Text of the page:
Zombieland: Double Tap
The vast majority of sequels are unnecessary, but Zombieland: Double Tap feels particularly so, especially coming out a decade after the original.
* This filmography is not intended to be a comprehensive list of this artist’s work. Instead it reflects the films this person has been involved with that have been reviewed on this site.
Thoughts on three films from TIFF, including the latest from Armando Iannucci.
A review of two more Sundance competition films from 2019.
Sarah Knight Adamson reports from Santa Monica, CA on the winners and speeches at last weekend's Critics' Choice Awards.
A look ahead at the 112 films that will play the Sundance Film Festival in January 2019.
What our TV critic would nominate for Emmys for the 2017-18 season.
A review of Hulu's first-rate The Looming Tower, starring Jeff Daniels, Tahar Rahim, Peter Sarsgaard, and Michael Stuhlbarg.
An interview with the stars and writer of "The Looming Tower."
A list of films and special events to check out when attending this year's Chicago International Film Festival.
Writer/director Michael Almereyda on adapting the sci-fi play "Marjorie Prime" for his latest idiosyncratic project.
The latest on Blu-ray, including "American Honey," "Sully," "Snowden" and "The Magnificent Seven."
A report from a special Washington D.C. premiere of "Jackie," featuring a Q&A with director Pablo Larraín and Oscar-winning actress Natalie Portman.
On three unexpected entries in our TIFF coverage this year.
How Nick Hornby became one of the most valuable writers for women in Hollywood.
A review of Steven Spielberg's "Bridge of Spies" from its NYFF premiere last night.
A review of the two TIFF 2015 gangster movies: "Legend" and "Black Mass".
A review of NBC's "The Slap."
A report on day three of TIFF on "Pawn Sacrifice" and "The Humbling."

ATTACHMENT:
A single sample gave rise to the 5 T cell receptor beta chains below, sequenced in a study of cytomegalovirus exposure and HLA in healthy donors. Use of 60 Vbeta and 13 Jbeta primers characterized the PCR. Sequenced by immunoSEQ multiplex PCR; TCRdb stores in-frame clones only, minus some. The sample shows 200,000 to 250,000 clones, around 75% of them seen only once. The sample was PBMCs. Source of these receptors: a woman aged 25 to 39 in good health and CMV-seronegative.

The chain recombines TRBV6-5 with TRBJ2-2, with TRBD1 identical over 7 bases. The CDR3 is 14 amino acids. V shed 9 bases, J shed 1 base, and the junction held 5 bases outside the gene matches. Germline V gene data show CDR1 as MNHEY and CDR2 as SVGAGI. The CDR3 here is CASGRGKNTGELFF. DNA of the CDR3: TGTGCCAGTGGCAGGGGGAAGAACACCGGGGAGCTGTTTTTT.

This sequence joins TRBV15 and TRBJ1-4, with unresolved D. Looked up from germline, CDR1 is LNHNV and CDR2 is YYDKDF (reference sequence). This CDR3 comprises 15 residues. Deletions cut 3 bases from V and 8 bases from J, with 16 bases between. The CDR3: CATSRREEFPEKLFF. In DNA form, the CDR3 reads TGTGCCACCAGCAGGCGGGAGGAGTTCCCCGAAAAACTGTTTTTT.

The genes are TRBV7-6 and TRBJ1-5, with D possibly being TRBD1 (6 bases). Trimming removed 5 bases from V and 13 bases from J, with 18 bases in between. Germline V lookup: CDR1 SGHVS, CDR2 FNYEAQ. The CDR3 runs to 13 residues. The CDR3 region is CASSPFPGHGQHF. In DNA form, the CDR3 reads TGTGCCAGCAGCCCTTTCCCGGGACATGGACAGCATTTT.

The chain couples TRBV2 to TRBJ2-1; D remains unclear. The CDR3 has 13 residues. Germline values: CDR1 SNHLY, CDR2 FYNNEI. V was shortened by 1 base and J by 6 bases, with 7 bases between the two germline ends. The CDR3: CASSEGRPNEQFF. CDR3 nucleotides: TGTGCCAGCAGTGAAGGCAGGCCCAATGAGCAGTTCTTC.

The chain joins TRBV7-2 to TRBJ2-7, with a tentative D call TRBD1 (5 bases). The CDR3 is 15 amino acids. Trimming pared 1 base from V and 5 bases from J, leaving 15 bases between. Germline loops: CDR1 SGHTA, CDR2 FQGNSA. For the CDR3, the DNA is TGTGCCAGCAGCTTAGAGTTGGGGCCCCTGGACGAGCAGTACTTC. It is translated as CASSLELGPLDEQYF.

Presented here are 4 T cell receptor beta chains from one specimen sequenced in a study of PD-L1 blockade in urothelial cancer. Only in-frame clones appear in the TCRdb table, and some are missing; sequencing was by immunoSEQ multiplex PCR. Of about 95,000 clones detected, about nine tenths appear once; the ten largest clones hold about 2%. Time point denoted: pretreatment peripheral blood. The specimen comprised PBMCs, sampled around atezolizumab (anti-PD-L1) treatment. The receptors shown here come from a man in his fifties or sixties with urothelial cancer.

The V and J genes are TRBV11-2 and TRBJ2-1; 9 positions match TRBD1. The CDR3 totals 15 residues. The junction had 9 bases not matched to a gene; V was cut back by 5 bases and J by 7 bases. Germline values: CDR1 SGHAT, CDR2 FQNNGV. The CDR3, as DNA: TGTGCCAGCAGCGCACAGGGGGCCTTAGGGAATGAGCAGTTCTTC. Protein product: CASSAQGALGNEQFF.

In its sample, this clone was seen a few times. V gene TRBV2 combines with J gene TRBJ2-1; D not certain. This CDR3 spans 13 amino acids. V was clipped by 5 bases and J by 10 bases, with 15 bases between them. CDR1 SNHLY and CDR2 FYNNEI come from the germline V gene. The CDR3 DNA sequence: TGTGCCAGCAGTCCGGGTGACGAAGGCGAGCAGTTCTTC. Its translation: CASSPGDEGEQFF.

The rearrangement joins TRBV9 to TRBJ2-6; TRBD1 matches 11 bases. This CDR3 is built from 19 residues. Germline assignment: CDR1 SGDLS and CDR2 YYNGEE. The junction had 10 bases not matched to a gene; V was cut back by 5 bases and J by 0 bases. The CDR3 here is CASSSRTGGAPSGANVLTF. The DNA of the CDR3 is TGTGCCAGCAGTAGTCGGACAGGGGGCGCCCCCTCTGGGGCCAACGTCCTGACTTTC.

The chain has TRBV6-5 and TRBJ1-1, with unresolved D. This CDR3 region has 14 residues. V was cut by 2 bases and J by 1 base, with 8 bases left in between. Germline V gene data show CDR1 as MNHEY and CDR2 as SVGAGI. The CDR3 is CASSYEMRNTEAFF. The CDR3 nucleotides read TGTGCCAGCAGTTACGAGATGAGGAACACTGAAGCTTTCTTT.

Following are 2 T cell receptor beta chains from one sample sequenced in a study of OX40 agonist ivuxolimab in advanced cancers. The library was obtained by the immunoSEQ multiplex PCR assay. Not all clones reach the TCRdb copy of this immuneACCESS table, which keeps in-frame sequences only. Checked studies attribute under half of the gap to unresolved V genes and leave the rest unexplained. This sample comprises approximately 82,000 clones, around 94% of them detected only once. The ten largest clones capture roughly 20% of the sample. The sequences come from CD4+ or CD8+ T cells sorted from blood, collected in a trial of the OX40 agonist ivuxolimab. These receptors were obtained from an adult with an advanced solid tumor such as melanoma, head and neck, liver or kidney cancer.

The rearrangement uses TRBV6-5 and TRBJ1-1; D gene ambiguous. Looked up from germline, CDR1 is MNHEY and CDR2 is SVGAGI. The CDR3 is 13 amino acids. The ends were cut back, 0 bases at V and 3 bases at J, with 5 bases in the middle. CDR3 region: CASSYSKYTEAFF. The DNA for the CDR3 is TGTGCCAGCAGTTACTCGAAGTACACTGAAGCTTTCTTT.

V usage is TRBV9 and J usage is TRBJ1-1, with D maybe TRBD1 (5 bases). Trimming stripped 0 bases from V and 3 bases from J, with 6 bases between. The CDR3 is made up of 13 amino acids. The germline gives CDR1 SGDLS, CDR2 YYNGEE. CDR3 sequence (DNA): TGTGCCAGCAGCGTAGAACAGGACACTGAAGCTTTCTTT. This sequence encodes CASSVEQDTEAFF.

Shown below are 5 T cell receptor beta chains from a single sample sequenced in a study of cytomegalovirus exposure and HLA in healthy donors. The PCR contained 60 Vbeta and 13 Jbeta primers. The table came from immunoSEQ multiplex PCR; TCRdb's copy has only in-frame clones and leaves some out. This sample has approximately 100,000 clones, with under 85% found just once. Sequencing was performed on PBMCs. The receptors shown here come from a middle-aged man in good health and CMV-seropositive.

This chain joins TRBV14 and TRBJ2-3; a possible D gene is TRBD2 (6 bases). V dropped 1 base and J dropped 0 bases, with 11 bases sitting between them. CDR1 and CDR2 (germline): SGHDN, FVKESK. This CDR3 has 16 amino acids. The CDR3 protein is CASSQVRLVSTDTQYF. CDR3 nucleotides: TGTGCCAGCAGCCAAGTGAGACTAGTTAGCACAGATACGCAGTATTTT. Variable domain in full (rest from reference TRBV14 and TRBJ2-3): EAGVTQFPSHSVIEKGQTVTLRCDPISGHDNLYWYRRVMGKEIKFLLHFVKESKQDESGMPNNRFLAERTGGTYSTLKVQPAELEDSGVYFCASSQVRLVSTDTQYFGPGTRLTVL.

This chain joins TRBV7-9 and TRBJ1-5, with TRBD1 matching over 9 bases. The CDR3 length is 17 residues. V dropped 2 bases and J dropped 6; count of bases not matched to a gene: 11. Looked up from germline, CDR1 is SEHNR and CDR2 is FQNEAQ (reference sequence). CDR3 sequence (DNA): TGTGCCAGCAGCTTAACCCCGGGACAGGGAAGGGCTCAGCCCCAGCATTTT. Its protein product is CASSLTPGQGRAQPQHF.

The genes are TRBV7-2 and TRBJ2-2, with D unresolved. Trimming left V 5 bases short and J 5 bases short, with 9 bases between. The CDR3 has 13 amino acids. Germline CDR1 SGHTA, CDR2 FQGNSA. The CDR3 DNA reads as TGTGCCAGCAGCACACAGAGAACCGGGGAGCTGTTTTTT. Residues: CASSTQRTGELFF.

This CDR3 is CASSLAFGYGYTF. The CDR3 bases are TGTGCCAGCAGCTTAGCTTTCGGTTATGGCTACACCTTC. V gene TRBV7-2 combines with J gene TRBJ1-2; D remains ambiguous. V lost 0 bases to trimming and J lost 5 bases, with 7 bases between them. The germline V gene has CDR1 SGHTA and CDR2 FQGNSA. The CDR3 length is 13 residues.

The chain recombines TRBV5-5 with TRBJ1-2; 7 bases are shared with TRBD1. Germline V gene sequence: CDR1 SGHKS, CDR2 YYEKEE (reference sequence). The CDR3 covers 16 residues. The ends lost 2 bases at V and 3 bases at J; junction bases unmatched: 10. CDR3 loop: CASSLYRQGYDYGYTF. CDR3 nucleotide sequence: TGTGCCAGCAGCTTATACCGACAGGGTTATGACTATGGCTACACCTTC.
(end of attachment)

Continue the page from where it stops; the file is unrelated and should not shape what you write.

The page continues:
What do "Sharknado 2," "The Honorable Woman," and "The Killing" say about the increasingly diverse TV landscape?
Picks for the best of the 2013-14 television season, in the form of a Dream Emmy ballot.
Director Bill Condon talks about telling true stories, and why we are all fascinated with them.
Marie writes: The West Coast is currently experiencing a heat wave and I have no air conditioning. That said, and despite it currently being 80F inside my apartment, at least the humidity is low. Although not so low, that I don't have a fan on my desk and big glass of ice tea at the ready. My apartment thankfully faces East and thus enjoys the shade after the sun has crossed the mid-point overhead. And albeit perverse in its irony, it's because it has been so hot lately that I've been in the mood to watch the following film again and which I highly recommend to anyone with taste and a discerning eye.
Marie writes: Welcome to "Good Books", an online bookseller based in New Zealand. Every time you buy a book through them, 100% of the retail profit goes directly to fund projects in partnership with Oxfam; projects which provide clean water, sanitation, develop sustainable agriculture and create access to education for communities in need. To increase awareness of Good Books' efforts to raise money for Oxfam, String Theory (New Zeland based agency) teamed up with collaborative design production comany "Buck" to create the first of three videos in a digital campaign called Good Books Great Writers. Behold the award winning animated Good Books Metamorphosis.
If you haven't heard about Stephen Glass, who was a former employee of the New Republic, you may think he is a nice lad who occasionally screws things up while you watch him at the beginning of "Shattered Glass" (2003). Sometimes it's not easy to be angry about him because he is so sweet and considerate to the people working with him. If it seems they find a problem or error caused by him, he quickly admits and apologizes to them while looking like he is nervous about whether they won't like him any more for that. He frequently asks to them as if he wanted to check that: "Are you mad at me?"
Los Angeles is a behemoth or, better, an octopus, with tentacles stretching 468.67 square miles, a fact that shocked me when I moved here in 1990. That meant that it was bigger than the distance consumed by driving to and from Chicago from my hometown, Kewanee (150 miles southwest), and back again. I soon realized that one could easily live an entire lifetime in Los Angeles and never see it all. This also meant that so much was always going on, including really desirable events, many of which would most certainly be missed.
Marie writes: It was my birthday June 25th. Unlike Roger however, I'm a Crab not a Gemini. So to celebrate and with my brother's help (he has a car), I took my inner sea crustacean to Barnet Marine Park on the other side of Burnaby Mountain... and where our adventure begins....